Love at first ink dip

4 Apr

Remember how I said I’d like to focus on lettering and calligraphy in 2018?

I have been. Perhaps even a little too much.

I started with basic brush lettering. I didn’t really know what I was doing and my work was pretty sloppy, but I made an Instagram account and started posting photos of my work. I was inspired by all the great stuff posted by other hand lettering artists and calligraphers, and tried to copy some of their styles.

Then this idea popped into my head: I should take a class. As an anti-social introvert, this was a big deal. I always wanted to learn pointed pen calligraphy, so I signed up for a class at Quill London, a little modern calligraphy shop near Angel. I was nervous —  more about the social aspect of the class than the calligraphy — but the instructor and fellow students were all welcoming and lovely. And the minute I dipped my nib into the ink for the first time, I fell in love. Pointed pen was what was missing from my life. I was able to achieve those distinct thin and thick lines I had been trying for with brush pens. The class consisted of a little instruction, but mostly it was just dedicated practice time. The instructor walked around and corrected our form and answered our questions. Honestly, I should have taken advantage of her more, but I was entranced. I wrote out the alphabet repeatedly, then tried a few words. By the end of the three hours my hand was cramping and sore, but I was riding an inexplicable high.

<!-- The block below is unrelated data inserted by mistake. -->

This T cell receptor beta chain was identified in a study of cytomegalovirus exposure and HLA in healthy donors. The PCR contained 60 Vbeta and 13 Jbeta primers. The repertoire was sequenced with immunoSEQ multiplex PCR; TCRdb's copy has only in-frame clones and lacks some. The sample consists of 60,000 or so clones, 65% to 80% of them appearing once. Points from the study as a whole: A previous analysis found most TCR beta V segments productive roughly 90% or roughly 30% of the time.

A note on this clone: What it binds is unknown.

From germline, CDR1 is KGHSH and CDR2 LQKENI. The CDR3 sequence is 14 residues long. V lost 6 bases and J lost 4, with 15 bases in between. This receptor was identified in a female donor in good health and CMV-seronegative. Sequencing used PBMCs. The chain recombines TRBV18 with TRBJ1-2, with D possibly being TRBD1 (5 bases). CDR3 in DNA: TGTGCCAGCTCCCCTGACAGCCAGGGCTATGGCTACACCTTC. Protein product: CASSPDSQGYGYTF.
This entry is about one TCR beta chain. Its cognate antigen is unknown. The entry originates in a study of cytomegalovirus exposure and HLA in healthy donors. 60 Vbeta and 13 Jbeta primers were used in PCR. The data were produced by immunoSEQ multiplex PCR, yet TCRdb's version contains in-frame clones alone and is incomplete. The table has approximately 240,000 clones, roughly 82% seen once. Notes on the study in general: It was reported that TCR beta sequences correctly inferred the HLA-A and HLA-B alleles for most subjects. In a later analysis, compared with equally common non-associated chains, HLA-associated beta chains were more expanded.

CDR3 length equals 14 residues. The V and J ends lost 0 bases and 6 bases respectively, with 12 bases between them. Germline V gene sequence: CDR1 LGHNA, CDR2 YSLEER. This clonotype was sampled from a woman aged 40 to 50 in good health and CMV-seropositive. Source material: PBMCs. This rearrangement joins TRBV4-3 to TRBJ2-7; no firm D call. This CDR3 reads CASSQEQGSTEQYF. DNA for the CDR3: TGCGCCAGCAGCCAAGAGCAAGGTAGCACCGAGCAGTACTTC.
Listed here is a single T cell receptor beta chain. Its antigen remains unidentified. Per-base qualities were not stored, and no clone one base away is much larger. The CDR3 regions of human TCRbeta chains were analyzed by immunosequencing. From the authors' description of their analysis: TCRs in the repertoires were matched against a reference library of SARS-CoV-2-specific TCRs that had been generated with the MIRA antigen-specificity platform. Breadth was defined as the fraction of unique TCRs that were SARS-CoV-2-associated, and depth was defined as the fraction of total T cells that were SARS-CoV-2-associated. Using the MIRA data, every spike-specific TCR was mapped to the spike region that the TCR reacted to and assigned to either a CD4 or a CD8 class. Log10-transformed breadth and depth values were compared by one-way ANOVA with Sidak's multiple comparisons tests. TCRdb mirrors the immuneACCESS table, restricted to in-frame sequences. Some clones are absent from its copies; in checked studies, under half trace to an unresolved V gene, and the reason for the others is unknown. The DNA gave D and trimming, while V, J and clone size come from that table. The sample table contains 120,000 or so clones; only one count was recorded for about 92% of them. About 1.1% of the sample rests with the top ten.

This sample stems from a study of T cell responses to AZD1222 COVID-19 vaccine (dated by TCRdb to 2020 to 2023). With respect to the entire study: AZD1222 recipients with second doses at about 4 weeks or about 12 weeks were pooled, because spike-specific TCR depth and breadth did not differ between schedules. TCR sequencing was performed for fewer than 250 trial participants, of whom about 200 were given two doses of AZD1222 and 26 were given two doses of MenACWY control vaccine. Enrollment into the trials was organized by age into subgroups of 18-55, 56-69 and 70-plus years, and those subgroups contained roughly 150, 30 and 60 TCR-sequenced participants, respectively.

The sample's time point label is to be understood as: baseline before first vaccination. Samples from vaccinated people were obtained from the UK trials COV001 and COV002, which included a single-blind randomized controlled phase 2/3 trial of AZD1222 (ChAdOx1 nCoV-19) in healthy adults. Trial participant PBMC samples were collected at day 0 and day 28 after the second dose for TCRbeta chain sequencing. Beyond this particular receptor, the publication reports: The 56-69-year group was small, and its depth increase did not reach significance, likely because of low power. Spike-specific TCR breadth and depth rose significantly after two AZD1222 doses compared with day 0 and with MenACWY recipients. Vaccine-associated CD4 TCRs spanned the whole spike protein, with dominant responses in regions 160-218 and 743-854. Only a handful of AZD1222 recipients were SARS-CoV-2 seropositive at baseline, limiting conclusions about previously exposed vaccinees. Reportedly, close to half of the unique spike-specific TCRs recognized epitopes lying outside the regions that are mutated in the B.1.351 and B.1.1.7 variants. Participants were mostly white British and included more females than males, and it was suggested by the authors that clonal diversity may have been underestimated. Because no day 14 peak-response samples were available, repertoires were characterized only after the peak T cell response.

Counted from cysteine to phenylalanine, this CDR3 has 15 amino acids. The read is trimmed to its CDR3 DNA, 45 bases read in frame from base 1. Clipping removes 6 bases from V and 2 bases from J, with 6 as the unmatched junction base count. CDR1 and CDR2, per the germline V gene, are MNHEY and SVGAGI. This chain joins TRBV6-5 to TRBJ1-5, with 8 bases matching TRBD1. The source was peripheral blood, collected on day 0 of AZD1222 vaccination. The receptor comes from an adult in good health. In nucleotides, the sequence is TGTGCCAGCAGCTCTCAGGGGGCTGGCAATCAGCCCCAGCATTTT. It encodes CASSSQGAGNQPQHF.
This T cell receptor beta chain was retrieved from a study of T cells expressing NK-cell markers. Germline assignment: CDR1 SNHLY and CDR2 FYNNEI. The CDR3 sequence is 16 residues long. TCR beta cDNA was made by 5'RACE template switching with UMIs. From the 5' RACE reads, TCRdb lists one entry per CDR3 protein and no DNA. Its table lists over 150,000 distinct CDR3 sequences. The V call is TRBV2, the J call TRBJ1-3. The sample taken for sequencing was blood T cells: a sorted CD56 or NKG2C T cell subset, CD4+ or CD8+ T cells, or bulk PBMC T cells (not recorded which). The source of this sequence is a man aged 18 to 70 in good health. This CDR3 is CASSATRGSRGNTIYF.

It’s hard to explain the thrill I get from what is essentially fancified handwriting. There’s something calming about the repetitive movements and the sound of the nib scratching on paper. And of course there’s the Instagram likes. I try not to do it just for that, but when the likes and follows start to flow in from Internet strangers, it’s hard not to get caught up in it. For now it’s just a hobby, and I’ve told myself I’ll keep doing it as long as it brings me joy. The minute I feel like I “have to” create and post something instead of I “get to” or “want to,” then I know it’s time to stop.

reneedezvous

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